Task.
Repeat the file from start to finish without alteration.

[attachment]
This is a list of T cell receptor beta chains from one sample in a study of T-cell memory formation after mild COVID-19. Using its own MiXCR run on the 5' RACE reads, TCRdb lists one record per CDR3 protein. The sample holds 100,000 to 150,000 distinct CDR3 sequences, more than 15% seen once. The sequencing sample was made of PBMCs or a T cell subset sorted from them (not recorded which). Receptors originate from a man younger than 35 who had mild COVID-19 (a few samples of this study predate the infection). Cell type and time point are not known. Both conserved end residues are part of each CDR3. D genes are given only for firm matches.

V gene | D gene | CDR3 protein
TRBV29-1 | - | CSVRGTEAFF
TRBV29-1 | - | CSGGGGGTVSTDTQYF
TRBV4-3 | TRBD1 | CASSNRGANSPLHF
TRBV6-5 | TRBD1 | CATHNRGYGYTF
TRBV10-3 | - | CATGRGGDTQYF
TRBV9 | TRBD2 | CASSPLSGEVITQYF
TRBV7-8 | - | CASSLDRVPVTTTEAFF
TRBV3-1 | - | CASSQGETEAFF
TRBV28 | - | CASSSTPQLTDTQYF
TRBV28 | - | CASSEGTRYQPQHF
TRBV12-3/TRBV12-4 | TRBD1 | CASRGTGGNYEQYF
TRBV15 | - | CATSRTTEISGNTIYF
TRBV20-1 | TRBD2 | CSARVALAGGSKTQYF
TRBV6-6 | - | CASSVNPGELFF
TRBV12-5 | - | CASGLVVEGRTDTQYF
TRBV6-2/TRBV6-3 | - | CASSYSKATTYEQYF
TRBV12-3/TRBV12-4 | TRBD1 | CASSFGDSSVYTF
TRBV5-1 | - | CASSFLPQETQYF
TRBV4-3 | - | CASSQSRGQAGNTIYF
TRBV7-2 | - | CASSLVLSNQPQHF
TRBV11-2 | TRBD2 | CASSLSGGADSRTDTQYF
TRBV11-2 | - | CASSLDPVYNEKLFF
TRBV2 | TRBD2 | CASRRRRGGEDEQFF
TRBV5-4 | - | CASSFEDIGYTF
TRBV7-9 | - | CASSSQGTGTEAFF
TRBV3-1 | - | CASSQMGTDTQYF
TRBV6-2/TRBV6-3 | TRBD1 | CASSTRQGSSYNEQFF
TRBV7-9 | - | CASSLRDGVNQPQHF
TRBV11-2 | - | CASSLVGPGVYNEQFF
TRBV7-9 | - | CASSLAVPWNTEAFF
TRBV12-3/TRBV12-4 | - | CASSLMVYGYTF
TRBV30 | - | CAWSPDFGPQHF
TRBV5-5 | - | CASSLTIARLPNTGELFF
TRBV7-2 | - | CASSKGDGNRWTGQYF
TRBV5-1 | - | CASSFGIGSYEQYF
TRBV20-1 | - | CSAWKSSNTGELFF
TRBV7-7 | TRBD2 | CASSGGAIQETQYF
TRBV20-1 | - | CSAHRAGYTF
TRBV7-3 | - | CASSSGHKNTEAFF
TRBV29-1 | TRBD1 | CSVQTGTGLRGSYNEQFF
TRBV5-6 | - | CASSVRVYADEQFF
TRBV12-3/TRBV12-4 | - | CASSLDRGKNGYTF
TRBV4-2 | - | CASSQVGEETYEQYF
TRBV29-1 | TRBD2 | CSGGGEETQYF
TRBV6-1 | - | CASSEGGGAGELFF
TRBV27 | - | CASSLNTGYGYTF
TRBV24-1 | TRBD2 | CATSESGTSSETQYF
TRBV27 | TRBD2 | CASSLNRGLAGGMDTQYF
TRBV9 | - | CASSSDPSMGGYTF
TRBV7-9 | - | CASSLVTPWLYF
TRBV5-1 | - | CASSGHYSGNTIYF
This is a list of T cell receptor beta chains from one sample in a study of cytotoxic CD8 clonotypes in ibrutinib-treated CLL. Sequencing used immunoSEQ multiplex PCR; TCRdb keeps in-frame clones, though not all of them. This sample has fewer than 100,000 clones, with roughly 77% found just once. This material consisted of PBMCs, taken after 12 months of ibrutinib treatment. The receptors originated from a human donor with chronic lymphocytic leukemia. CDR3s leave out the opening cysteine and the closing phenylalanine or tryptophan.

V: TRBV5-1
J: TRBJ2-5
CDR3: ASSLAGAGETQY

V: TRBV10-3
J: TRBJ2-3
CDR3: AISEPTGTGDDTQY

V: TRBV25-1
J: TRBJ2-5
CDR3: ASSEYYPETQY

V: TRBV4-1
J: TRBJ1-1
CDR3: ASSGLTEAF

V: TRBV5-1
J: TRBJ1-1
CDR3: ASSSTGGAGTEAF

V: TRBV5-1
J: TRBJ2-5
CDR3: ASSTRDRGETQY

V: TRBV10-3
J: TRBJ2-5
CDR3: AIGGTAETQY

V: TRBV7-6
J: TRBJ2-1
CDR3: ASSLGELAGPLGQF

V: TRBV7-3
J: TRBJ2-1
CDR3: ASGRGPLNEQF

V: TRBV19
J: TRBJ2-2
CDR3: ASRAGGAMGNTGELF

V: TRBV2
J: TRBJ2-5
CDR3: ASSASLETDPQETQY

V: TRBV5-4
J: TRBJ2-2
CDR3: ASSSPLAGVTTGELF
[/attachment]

This is a list of T cell receptor beta chains from one sample in a study of T-cell memory formation after mild COVID-19. Using its own MiXCR run on the 5' RACE reads, TCRdb lists one record per CDR3 protein. The sample holds 100,000 to 150,000 distinct CDR3 sequences, more than 15% seen once. The sequencing sample was made of PBMCs or a T cell subset sorted from them (not recorded which). Receptors originate from a man younger than 35 who had mild COVID-19 (a few samples of this study predate the infection). Cell type and time point are not known. Both conserved end residues are part of each CDR3. D genes are given only for firm matches.

V gene | D gene | CDR3 protein
TRBV29-1 | - | CSVRGTEAFF
TRBV29-1 | - | CSGGGGGTVSTDTQYF
TRBV4-3 | TRBD1 | CASSNRGANSPLHF
TRBV6-5 | TRBD1 | CATHNRGYGYTF
TRBV10-3 | - | CATGRGGDTQYF
TRBV9 | TRBD2 | CASSPLSGEVITQYF
TRBV7-8 | - | CASSLDRVPVTTTEAFF
TRBV3-1 | - | CASSQGETEAFF
TRBV28 | - | CASSSTPQLTDTQYF
TRBV28 | - | CASSEGTRYQPQHF
TRBV12-3/TRBV12-4 | TRBD1 | CASRGTGGNYEQYF
TRBV15 | - | CATSRTTEISGNTIYF
TRBV20-1 | TRBD2 | CSARVALAGGSKTQYF
TRBV6-6 | - | CASSVNPGELFF
TRBV12-5 | - | CASGLVVEGRTDTQYF
TRBV6-2/TRBV6-3 | - | CASSYSKATTYEQYF
TRBV12-3/TRBV12-4 | TRBD1 | CASSFGDSSVYTF
TRBV5-1 | - | CASSFLPQETQYF
TRBV4-3 | - | CASSQSRGQAGNTIYF
TRBV7-2 | - | CASSLVLSNQPQHF
TRBV11-2 | TRBD2 | CASSLSGGADSRTDTQYF
TRBV11-2 | - | CASSLDPVYNEKLFF
TRBV2 | TRBD2 | CASRRRRGGEDEQFF
TRBV5-4 | - | CASSFEDIGYTF
TRBV7-9 | - | CASSSQGTGTEAFF
TRBV3-1 | - | CASSQMGTDTQYF
TRBV6-2/TRBV6-3 | TRBD1 | CASSTRQGSSYNEQFF
TRBV7-9 | - | CASSLRDGVNQPQHF
TRBV11-2 | - | CASSLVGPGVYNEQFF
TRBV7-9 | - | CASSLAVPWNTEAFF
TRBV12-3/TRBV12-4 | - | CASSLMVYGYTF
TRBV30 | - | CAWSPDFGPQHF
TRBV5-5 | - | CASSLTIARLPNTGELFF
TRBV7-2 | - | CASSKGDGNRWTGQYF
TRBV5-1 | - | CASSFGIGSYEQYF
TRBV20-1 | - | CSAWKSSNTGELFF
TRBV7-7 | TRBD2 | CASSGGAIQETQYF
TRBV20-1 | - | CSAHRAGYTF
TRBV7-3 | - | CASSSGHKNTEAFF
TRBV29-1 | TRBD1 | CSVQTGTGLRGSYNEQFF
TRBV5-6 | - | CASSVRVYADEQFF
TRBV12-3/TRBV12-4 | - | CASSLDRGKNGYTF
TRBV4-2 | - | CASSQVGEETYEQYF
TRBV29-1 | TRBD2 | CSGGGEETQYF
TRBV6-1 | - | CASSEGGGAGELFF
TRBV27 | - | CASSLNTGYGYTF
TRBV24-1 | TRBD2 | CATSESGTSSETQYF
TRBV27 | TRBD2 | CASSLNRGLAGGMDTQYF
TRBV9 | - | CASSSDPSMGGYTF
TRBV7-9 | - | CASSLVTPWLYF
TRBV5-1 | - | CASSGHYSGNTIYF
This is a list of T cell receptor beta chains from one sample in a study of cytotoxic CD8 clonotypes in ibrutinib-treated CLL. Sequencing used immunoSEQ multiplex PCR; TCRdb keeps in-frame clones, though not all of them. This sample has fewer than 100,000 clones, with roughly 77% found just once. This material consisted of PBMCs, taken after 12 months of ibrutinib treatment. The receptors originated from a human donor with chronic lymphocytic leukemia. CDR3s leave out the opening cysteine and the closing phenylalanine or tryptophan.

V: TRBV5-1
J: TRBJ2-5
CDR3: ASSLAGAGETQY

V: TRBV10-3
J: TRBJ2-3
CDR3: AISEPTGTGDDTQY

V: TRBV25-1
J: TRBJ2-5
CDR3: ASSEYYPETQY

V: TRBV4-1
J: TRBJ1-1
CDR3: ASSGLTEAF

V: TRBV5-1
J: TRBJ1-1
CDR3: ASSSTGGAGTEAF

V: TRBV5-1
J: TRBJ2-5
CDR3: ASSTRDRGETQY

V: TRBV10-3
J: TRBJ2-5
CDR3: AIGGTAETQY

V: TRBV7-6
J: TRBJ2-1
CDR3: ASSLGELAGPLGQF

V: TRBV7-3
J: TRBJ2-1
CDR3: ASGRGPLNEQF

V: TRBV19
J: TRBJ2-2
CDR3: ASRAGGAMGNTGELF

V: TRBV2
J: TRBJ2-5
CDR3: ASSASLETDPQETQY

V: TRBV5-4
J: TRBJ2-2
CDR3: ASSSPLAGVTTGELF